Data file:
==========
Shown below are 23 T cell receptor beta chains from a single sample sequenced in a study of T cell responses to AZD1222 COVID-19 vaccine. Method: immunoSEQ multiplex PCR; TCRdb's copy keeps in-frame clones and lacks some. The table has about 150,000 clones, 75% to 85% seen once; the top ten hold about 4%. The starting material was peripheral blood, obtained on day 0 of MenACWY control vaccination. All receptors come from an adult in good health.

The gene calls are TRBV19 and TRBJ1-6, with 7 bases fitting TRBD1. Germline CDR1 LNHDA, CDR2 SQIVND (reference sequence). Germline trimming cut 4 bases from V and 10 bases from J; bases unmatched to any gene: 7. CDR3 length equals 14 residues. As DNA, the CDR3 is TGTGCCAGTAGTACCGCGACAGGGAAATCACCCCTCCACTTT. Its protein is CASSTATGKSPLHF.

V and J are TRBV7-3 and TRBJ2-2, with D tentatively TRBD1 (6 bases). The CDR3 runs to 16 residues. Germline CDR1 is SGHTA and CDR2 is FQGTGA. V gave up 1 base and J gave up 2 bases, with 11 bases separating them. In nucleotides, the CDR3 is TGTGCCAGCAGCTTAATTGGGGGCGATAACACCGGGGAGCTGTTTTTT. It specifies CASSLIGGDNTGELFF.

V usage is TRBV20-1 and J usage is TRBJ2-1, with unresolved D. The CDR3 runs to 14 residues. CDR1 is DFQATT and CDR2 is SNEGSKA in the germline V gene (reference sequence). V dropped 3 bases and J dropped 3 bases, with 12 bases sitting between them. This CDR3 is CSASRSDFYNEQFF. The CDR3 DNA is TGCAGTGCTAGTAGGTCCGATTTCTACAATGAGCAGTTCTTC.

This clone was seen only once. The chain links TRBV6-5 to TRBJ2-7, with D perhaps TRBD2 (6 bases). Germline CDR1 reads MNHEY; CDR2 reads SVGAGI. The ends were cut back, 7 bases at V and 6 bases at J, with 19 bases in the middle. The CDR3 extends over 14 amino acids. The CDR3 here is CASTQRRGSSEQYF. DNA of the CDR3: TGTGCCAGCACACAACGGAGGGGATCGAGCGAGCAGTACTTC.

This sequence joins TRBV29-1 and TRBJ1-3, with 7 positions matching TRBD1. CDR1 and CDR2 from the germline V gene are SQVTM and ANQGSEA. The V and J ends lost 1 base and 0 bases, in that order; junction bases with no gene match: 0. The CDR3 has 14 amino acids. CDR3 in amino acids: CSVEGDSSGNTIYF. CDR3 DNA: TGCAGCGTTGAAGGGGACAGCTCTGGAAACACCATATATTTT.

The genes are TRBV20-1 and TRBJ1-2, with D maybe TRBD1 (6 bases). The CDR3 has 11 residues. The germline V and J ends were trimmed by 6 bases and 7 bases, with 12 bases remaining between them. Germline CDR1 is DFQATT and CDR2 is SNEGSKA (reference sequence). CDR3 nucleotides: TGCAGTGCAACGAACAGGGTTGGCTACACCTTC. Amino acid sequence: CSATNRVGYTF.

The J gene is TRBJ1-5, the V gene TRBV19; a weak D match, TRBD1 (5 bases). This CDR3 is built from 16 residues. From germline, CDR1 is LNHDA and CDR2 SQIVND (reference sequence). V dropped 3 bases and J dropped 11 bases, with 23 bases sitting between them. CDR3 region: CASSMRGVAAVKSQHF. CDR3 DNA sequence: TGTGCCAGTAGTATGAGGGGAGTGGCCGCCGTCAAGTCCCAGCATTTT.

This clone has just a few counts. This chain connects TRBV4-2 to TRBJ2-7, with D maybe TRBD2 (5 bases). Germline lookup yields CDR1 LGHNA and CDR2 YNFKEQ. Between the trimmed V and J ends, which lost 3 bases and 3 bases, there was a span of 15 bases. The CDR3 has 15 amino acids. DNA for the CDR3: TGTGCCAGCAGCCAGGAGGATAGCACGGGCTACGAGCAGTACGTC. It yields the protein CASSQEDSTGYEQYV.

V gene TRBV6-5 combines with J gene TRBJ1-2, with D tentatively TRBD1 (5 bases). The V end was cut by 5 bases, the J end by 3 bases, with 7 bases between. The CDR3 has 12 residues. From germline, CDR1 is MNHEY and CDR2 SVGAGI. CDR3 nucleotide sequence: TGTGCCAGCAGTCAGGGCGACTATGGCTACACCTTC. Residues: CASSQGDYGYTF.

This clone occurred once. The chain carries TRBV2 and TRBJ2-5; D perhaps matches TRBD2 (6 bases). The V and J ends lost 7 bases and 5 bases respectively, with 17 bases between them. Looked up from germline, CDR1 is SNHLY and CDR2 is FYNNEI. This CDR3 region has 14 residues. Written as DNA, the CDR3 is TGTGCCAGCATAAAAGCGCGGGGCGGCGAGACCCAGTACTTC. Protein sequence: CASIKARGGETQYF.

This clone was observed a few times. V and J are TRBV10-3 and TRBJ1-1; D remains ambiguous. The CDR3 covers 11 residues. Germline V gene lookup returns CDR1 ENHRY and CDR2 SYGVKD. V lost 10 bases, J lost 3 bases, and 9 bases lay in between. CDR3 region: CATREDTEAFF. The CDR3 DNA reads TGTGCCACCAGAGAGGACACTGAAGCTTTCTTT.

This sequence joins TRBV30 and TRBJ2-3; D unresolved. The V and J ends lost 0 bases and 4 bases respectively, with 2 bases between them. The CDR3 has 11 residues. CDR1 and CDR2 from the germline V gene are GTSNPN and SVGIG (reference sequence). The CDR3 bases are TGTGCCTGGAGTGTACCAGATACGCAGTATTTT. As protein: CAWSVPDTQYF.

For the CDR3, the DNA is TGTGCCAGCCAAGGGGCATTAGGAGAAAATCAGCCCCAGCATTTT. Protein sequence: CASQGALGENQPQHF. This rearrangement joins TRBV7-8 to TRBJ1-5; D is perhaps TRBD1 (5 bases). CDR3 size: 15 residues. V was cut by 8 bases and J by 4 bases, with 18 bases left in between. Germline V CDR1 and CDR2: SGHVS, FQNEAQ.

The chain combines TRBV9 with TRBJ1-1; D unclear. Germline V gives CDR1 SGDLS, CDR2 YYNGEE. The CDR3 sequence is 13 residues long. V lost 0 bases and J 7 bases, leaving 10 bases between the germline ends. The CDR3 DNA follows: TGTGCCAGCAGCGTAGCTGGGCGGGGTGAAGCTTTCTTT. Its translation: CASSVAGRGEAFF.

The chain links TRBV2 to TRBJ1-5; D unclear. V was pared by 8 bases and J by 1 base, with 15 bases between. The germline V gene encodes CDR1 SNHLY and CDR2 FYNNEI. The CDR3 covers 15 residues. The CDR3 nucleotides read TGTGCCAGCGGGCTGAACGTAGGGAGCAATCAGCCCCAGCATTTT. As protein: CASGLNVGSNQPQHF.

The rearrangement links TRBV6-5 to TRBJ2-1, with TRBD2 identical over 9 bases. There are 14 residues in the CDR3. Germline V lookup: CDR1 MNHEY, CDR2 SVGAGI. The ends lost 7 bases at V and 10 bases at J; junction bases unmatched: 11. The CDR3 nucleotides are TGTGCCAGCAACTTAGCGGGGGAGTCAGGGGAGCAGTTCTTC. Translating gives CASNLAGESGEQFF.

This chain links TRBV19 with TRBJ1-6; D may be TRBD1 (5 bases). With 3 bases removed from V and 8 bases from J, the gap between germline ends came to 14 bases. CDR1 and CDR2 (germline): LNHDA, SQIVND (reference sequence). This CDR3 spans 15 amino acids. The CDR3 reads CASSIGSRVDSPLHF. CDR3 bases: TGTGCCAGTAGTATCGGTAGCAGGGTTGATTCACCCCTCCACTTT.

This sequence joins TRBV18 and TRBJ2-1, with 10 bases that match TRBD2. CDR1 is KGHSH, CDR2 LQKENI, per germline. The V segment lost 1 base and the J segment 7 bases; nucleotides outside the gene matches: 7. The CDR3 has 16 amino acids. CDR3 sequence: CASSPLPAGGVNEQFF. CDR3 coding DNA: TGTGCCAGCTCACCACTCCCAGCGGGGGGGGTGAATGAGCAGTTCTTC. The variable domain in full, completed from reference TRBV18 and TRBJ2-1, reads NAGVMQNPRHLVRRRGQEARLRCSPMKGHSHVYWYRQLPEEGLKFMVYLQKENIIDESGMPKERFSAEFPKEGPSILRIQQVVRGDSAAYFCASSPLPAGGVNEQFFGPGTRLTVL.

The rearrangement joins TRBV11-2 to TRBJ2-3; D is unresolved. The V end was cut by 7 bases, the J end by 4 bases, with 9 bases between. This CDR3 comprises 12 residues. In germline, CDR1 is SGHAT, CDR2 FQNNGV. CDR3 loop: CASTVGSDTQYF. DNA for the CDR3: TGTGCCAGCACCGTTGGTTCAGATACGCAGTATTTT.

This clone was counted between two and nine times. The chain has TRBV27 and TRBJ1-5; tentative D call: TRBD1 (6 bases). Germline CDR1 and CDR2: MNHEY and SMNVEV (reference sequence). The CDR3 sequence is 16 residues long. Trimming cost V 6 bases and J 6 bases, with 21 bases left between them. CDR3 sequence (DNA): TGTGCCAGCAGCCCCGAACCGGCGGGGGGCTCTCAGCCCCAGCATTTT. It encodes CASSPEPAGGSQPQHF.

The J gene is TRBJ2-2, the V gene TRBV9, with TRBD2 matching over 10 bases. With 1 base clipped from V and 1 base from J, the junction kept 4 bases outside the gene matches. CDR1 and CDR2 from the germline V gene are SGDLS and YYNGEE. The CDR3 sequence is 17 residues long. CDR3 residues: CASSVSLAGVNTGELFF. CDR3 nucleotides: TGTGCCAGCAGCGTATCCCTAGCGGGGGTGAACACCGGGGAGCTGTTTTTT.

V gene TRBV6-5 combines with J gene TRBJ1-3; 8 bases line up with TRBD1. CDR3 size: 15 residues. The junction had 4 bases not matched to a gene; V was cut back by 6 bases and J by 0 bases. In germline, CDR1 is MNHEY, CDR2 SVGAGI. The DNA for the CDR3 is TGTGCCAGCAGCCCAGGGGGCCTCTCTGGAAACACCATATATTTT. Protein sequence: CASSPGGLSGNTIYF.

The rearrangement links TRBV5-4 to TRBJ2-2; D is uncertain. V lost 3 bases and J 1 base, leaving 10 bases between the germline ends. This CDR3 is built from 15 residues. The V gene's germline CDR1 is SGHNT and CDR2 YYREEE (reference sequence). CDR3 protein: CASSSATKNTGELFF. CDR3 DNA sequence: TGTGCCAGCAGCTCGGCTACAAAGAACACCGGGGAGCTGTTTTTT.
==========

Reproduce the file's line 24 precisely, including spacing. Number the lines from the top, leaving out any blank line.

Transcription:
The rearrangement links TRBV5-4 to TRBJ2-2; D is uncertain. V lost 3 bases and J 1 base, leaving 10 bases between the germline ends. This CDR3 is built from 15 residues. The V gene's germline CDR1 is SGHNT and CDR2 YYREEE (reference sequence). CDR3 protein: CASSSATKNTGELFF. CDR3 DNA sequence: TGTGCCAGCAGCTCGGCTACAAAGAACACCGGGGAGCTGTTTTTT.